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Style Analytics examines the financial impact of the coronavirus

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Style Analytics, a provider of factor analytics to the asset management industry, has examined the potential effects of the coronavirus outbreak on portfolios.

Damian Handzy, COO of Style Analytics, comments that the most surprising thing about their research into the likely financial effect of the coronavirus outbreak is that the closest analogy turned out to be the Chinese equity crisis of 2015.

“The 2015 situation appears to form a financial perspective closer to this than to all the other recent health and virus situations,” he says.

“We found that the global markets were all up during other contagious disease outbreaks such as Ebola or Sars, which kind of surprised us, but they were self-contained so didn’t scare the global markets.

“Also, China was a smaller part of the global economy at the time, whereas now it is pushing 20 per cent of world GDP.”

Style Analytics explains that the news about Coronavirus is changing fast. “The WHO has declared a global health emergency, the US has banned all foreigners who have visited China in the previous two weeks from entering the country and airlines around the world are cancelling flights to China, all as part of an effort to limit the spread of the disease.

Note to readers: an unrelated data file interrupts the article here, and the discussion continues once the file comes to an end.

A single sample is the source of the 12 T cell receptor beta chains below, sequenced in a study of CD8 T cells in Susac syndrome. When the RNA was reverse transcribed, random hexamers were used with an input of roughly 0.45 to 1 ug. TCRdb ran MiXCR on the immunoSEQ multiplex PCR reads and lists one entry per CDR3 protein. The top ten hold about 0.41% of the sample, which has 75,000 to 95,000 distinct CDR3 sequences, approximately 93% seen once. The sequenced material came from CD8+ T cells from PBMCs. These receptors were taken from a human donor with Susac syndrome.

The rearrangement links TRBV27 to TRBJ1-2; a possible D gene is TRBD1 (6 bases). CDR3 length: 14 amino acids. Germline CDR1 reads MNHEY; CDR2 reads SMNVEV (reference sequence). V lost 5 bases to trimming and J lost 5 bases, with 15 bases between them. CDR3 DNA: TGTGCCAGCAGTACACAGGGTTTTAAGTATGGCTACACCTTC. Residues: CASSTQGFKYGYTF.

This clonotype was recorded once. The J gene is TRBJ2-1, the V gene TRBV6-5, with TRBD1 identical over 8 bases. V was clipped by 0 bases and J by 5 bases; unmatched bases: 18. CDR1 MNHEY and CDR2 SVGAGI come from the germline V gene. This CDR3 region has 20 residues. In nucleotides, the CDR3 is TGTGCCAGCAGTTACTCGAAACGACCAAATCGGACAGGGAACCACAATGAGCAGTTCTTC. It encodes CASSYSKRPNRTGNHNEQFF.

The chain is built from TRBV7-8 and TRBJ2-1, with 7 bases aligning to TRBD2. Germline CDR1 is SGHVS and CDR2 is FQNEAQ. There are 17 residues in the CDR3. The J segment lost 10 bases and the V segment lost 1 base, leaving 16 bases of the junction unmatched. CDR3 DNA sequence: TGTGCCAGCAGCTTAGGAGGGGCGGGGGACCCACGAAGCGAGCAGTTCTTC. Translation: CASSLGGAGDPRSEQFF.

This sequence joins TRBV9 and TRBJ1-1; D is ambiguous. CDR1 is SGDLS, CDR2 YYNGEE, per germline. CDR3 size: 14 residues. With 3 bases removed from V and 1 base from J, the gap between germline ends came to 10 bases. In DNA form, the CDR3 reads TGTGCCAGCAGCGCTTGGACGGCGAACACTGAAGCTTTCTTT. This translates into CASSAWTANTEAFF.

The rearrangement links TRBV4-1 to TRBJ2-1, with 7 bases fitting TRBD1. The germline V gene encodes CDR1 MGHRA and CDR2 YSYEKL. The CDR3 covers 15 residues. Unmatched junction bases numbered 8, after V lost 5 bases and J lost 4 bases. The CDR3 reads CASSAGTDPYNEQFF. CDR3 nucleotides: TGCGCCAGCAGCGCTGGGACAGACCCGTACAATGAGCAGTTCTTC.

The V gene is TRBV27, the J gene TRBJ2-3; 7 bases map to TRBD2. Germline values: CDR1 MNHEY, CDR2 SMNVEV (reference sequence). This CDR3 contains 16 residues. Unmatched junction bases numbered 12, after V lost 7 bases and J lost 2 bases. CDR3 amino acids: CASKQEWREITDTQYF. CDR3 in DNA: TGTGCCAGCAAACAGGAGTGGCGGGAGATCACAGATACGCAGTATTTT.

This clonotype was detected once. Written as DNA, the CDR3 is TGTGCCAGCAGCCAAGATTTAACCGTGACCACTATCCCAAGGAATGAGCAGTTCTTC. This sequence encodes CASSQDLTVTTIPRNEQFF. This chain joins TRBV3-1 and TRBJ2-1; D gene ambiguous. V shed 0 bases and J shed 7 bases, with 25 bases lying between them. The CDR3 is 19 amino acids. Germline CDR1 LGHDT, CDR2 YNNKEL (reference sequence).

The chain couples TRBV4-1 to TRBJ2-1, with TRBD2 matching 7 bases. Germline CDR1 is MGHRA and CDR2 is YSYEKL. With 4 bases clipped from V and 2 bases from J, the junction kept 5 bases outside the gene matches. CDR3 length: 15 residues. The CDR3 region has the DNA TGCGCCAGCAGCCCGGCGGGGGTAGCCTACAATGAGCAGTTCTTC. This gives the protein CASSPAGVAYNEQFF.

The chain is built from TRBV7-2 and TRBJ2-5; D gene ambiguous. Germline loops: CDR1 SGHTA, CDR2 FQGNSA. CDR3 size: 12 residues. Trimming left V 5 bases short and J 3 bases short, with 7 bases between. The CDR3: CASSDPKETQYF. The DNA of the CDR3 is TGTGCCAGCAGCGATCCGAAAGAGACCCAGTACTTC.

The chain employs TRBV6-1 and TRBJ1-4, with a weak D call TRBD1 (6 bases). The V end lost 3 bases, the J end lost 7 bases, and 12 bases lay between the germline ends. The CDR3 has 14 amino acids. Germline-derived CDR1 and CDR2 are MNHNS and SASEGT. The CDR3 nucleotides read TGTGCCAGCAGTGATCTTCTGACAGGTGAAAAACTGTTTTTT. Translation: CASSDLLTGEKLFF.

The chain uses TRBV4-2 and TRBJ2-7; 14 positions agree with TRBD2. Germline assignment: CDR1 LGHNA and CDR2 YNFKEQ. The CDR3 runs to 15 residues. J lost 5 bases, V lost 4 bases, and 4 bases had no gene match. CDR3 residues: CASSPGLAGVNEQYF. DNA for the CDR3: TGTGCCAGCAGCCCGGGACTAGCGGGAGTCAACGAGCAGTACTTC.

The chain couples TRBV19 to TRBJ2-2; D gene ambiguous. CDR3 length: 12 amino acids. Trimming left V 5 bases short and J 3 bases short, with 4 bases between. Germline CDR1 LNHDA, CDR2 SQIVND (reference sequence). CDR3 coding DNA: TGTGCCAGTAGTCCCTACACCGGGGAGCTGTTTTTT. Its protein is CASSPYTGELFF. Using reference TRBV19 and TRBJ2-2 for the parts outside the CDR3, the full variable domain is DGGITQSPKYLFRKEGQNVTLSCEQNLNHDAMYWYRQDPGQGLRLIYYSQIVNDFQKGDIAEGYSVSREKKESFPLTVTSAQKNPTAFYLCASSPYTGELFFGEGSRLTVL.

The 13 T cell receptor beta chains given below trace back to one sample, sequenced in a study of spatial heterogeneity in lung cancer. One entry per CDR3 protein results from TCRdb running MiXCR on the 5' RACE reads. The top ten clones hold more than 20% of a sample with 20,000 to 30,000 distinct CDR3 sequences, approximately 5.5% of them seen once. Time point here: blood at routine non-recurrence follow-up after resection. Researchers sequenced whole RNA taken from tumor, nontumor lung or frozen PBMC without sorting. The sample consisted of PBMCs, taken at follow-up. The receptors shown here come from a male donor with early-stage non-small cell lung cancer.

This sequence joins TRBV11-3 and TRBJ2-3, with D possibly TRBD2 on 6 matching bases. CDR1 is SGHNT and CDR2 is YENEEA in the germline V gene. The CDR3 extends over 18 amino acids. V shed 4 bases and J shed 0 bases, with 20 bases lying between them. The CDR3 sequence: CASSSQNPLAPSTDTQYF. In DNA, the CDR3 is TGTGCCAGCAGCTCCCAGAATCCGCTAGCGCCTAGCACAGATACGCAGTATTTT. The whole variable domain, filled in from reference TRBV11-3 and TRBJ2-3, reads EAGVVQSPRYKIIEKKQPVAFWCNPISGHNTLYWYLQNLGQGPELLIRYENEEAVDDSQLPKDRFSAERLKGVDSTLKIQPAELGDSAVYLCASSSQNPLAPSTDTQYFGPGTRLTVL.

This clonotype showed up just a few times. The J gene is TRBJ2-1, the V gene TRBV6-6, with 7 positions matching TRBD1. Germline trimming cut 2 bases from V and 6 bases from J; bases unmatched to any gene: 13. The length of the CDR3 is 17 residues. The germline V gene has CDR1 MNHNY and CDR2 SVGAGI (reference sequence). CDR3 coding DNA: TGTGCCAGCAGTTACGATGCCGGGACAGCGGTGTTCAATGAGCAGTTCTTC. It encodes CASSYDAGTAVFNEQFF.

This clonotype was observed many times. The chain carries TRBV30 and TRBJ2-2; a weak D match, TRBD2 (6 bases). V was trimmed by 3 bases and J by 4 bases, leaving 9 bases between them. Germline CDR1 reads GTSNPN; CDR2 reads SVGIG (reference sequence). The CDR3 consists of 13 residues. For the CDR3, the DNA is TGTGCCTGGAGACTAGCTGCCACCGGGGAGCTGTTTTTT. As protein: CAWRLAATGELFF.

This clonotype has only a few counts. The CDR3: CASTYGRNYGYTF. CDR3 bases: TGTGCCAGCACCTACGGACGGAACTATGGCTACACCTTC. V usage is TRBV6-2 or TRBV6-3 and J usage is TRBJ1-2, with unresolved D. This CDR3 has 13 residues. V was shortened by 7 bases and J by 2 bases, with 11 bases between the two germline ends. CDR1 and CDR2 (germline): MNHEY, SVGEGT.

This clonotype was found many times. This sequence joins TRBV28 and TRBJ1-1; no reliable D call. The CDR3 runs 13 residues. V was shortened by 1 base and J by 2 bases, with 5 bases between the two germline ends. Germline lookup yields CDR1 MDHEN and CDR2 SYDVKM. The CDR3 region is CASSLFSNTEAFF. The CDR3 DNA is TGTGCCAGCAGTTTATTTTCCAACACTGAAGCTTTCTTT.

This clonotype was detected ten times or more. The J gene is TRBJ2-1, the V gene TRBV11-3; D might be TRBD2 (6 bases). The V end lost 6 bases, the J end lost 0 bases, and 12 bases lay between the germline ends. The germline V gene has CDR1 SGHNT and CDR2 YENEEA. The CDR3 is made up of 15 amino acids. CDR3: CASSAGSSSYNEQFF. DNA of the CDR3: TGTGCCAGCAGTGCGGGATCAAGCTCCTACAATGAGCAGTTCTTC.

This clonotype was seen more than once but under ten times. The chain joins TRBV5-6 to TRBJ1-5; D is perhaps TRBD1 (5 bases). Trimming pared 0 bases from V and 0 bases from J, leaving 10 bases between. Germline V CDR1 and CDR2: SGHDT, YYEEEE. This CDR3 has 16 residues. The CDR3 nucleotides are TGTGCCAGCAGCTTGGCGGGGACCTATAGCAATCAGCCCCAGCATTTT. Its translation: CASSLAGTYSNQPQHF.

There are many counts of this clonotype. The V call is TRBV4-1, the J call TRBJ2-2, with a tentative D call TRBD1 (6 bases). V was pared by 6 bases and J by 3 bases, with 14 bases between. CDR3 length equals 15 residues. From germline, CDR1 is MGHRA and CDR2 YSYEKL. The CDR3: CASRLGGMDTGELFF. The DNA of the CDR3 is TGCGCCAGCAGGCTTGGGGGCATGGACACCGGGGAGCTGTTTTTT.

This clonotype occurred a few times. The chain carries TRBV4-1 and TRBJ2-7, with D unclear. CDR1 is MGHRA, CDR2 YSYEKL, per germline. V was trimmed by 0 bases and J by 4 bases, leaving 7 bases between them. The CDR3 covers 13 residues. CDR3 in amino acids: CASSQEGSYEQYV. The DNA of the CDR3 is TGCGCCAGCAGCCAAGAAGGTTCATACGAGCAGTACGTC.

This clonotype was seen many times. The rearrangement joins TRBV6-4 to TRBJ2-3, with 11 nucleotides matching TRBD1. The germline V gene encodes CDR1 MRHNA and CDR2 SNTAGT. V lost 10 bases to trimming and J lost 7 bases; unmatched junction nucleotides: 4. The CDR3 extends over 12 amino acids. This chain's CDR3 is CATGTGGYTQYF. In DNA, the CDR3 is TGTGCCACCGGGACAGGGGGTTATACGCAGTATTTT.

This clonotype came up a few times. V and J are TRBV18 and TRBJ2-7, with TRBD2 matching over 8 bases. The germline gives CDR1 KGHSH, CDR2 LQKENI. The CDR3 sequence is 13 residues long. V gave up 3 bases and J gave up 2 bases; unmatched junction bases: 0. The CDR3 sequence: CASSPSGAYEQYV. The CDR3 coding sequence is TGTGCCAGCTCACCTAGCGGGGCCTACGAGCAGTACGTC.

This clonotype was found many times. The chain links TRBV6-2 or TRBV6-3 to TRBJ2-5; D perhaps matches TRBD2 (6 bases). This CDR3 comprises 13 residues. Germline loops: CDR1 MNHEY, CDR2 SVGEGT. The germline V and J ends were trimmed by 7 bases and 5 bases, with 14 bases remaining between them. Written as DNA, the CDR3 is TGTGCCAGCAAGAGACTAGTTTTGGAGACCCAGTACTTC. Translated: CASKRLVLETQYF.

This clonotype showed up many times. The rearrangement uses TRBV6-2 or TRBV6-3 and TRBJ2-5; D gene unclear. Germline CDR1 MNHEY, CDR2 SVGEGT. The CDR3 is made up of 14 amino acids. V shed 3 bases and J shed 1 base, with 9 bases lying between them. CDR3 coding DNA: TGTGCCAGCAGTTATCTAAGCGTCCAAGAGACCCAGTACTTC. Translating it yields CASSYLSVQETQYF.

“If history is any guide, we are only experiencing the early stages of this outbreak but containment efforts by governments in restricting travel may limit the worst of its impact to China. 2019-nCoV has a similar contagion rate to SARS, but appears to have a much lower mortality rate than either SARS or MERS, indicating that its bark may be worse than its bite.”

For its part, China’s financial regulators prepared a RMB1.2 trillion (USD173 billion) liquidity package to support markets on Monday February 3 and the People’s Bank of China is preparing to lower interest rates to support the economy.

Style Analytics writes that investors shouldn’t worry much about factor tilts if the virus remains contained to China but if the contagion results in a fear-scenario, investors might want to tilt towards low-volatility and away from small-cap stocks.

“Since the biggest impact of this virus will almost certainly be to the Chinese economy, the protection that low-vol and yield provided during the last Chinese equity crisis suggests a defensive strategy for factor investors as the world watches this latest crisis unfold.”

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